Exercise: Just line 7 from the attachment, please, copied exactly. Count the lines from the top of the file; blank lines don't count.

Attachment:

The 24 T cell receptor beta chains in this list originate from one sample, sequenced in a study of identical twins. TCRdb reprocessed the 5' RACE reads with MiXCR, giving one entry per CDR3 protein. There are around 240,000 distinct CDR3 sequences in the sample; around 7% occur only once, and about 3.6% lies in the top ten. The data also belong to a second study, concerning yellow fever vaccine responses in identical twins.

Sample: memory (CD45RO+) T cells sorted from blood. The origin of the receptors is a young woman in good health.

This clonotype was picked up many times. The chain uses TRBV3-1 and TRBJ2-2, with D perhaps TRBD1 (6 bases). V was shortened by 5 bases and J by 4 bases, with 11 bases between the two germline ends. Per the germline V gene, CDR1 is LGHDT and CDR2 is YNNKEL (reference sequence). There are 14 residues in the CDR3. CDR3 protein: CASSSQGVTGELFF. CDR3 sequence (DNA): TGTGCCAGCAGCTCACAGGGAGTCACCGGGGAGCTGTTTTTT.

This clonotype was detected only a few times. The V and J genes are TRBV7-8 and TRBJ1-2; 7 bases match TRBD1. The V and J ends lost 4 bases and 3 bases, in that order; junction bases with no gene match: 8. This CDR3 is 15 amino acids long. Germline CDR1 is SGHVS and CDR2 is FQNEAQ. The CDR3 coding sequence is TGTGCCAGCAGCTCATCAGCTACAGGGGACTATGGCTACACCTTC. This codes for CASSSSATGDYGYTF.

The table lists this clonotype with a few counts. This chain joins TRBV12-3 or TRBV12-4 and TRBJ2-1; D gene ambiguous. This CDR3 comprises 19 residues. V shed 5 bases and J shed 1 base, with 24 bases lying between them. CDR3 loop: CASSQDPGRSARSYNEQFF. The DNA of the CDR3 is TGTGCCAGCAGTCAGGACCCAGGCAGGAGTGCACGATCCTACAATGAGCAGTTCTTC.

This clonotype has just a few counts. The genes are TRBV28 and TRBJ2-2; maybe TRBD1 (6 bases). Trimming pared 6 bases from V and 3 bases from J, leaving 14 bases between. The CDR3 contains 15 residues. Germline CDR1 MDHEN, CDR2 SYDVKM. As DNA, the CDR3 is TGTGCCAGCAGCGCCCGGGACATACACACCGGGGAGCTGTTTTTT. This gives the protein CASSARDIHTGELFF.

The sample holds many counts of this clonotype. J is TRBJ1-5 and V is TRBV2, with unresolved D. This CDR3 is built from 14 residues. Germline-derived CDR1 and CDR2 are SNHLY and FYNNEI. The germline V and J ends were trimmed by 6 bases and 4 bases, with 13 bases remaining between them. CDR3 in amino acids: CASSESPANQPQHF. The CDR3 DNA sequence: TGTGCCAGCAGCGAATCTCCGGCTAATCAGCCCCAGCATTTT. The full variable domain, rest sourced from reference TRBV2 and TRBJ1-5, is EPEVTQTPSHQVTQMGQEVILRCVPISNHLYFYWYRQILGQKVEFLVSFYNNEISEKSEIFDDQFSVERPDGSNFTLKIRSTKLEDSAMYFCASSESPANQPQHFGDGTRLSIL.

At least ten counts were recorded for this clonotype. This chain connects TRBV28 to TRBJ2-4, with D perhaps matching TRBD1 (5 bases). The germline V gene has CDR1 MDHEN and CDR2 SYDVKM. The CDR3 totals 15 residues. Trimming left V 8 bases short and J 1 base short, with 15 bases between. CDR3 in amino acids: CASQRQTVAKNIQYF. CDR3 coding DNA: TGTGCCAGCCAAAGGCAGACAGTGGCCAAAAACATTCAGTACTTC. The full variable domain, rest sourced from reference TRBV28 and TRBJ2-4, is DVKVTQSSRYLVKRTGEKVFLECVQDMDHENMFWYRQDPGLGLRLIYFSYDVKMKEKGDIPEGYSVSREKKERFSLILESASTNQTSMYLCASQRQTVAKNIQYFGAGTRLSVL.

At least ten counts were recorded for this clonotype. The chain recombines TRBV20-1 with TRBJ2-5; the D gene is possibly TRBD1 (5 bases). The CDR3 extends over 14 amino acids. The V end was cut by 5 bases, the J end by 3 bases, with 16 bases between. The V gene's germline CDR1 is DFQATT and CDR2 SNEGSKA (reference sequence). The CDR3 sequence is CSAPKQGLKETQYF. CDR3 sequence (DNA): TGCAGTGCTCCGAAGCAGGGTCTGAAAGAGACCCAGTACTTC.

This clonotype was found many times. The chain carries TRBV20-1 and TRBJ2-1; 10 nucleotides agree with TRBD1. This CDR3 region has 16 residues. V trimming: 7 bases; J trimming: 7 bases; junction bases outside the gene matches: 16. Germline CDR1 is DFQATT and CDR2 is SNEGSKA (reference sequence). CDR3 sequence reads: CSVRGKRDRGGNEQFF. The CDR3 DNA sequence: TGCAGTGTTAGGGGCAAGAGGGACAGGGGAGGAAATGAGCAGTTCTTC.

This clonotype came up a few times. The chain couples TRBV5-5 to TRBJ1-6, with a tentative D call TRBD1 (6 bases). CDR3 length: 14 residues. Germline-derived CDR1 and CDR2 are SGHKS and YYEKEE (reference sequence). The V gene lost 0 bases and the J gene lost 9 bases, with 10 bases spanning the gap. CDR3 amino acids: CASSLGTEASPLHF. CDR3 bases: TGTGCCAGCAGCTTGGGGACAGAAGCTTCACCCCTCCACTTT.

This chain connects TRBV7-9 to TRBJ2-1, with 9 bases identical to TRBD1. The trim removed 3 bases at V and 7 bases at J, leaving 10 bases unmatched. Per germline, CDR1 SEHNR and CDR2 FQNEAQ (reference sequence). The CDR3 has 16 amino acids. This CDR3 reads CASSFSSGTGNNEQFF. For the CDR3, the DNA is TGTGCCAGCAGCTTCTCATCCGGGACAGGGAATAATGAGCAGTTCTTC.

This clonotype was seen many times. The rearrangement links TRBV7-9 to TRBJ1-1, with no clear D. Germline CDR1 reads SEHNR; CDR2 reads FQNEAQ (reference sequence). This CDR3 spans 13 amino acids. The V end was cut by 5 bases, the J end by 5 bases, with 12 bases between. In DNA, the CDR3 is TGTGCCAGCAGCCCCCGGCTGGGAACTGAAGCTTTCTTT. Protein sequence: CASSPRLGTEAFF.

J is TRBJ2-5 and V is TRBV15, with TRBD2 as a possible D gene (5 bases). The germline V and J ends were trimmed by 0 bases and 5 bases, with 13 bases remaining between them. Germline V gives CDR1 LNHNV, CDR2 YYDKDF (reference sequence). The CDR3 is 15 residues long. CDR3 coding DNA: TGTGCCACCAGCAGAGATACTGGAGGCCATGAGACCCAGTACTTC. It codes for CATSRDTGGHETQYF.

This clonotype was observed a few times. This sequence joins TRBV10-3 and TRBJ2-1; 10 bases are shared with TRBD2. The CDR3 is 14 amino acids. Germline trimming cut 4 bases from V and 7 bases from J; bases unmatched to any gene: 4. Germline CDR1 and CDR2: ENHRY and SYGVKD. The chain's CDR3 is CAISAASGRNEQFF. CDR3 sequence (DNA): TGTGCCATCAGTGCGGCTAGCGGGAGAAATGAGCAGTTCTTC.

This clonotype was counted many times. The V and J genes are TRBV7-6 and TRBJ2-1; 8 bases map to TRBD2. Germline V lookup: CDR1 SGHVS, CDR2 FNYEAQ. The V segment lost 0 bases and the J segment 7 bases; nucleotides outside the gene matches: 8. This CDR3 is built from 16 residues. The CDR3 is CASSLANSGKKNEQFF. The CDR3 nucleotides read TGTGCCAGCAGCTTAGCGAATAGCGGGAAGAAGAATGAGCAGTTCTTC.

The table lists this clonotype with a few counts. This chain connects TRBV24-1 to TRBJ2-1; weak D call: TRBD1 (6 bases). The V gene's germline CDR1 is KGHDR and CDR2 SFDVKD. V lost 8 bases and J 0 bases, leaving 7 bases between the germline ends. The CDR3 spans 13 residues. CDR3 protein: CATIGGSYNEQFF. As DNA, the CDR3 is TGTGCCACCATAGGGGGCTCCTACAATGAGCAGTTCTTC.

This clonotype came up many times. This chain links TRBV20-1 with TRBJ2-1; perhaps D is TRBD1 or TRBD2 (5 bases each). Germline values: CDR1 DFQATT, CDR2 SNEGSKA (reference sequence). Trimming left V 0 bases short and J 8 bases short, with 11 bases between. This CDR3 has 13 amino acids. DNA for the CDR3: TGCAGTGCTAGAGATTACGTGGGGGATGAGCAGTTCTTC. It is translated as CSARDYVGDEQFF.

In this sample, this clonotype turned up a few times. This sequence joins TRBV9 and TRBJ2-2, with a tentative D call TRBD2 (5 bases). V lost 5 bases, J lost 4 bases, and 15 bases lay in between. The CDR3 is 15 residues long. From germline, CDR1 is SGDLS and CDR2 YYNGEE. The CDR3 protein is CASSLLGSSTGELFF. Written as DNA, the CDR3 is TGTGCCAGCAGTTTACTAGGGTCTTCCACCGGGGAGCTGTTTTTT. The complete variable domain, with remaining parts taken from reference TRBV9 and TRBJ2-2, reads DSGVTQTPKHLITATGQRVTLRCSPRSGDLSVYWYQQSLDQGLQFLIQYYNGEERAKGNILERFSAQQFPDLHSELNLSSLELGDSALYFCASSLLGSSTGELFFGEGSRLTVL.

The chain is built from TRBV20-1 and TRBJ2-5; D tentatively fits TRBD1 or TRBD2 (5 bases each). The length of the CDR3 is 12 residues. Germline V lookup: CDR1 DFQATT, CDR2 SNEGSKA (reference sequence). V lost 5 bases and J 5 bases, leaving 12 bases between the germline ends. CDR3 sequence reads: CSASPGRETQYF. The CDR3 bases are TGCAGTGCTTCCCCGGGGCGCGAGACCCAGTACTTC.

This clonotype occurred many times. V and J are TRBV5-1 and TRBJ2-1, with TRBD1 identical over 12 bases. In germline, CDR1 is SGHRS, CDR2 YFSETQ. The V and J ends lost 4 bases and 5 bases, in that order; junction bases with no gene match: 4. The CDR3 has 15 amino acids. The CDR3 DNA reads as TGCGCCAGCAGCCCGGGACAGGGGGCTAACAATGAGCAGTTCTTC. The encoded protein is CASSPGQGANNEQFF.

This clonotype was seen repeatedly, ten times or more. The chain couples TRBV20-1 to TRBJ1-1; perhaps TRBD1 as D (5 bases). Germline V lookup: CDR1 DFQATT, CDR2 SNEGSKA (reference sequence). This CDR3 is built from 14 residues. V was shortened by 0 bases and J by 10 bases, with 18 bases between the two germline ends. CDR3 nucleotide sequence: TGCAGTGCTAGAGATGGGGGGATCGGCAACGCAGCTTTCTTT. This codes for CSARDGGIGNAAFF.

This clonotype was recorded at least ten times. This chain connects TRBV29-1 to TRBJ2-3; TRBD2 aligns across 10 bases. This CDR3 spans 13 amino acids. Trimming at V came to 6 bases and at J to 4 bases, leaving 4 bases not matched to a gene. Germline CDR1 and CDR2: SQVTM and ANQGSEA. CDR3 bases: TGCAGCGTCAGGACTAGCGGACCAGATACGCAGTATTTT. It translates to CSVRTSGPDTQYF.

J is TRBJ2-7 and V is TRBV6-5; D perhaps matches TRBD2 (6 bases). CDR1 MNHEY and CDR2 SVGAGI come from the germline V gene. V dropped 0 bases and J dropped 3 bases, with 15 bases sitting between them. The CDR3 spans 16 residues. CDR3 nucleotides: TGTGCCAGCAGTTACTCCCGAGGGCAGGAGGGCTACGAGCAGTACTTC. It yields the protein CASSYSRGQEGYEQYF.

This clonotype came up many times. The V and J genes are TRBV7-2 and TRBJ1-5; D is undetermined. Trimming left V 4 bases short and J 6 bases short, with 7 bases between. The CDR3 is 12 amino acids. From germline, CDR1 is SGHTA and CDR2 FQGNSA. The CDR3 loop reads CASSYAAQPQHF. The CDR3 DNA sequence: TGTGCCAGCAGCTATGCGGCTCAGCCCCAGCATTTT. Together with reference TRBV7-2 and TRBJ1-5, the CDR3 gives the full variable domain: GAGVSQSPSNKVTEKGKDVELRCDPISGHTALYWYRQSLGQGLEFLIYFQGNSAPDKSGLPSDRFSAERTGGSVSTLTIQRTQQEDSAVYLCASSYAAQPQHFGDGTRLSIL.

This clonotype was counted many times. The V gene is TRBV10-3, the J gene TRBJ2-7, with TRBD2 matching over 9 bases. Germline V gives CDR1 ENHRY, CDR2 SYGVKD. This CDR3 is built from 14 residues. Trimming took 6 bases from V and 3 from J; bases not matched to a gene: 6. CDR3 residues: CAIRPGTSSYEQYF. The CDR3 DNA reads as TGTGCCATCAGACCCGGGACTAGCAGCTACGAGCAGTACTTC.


The sample holds many counts of this clonotype. J is TRBJ1-5 and V is TRBV2, with unresolved D. This CDR3 is built from 14 residues. Germline-derived CDR1 and CDR2 are SNHLY and FYNNEI. The germline V and J ends were trimmed by 6 bases and 4 bases, with 13 bases remaining between them. CDR3 in amino acids: CASSESPANQPQHF. The CDR3 DNA sequence: TGTGCCAGCAGCGAATCTCCGGCTAATCAGCCCCAGCATTTT. The full variable domain, rest sourced from reference TRBV2 and TRBJ1-5, is EPEVTQTPSHQVTQMGQEVILRCVPISNHLYFYWYRQILGQKVEFLVSFYNNEISEKSEIFDDQFSVERPDGSNFTLKIRSTKLEDSAMYFCASSESPANQPQHFGDGTRLSIL.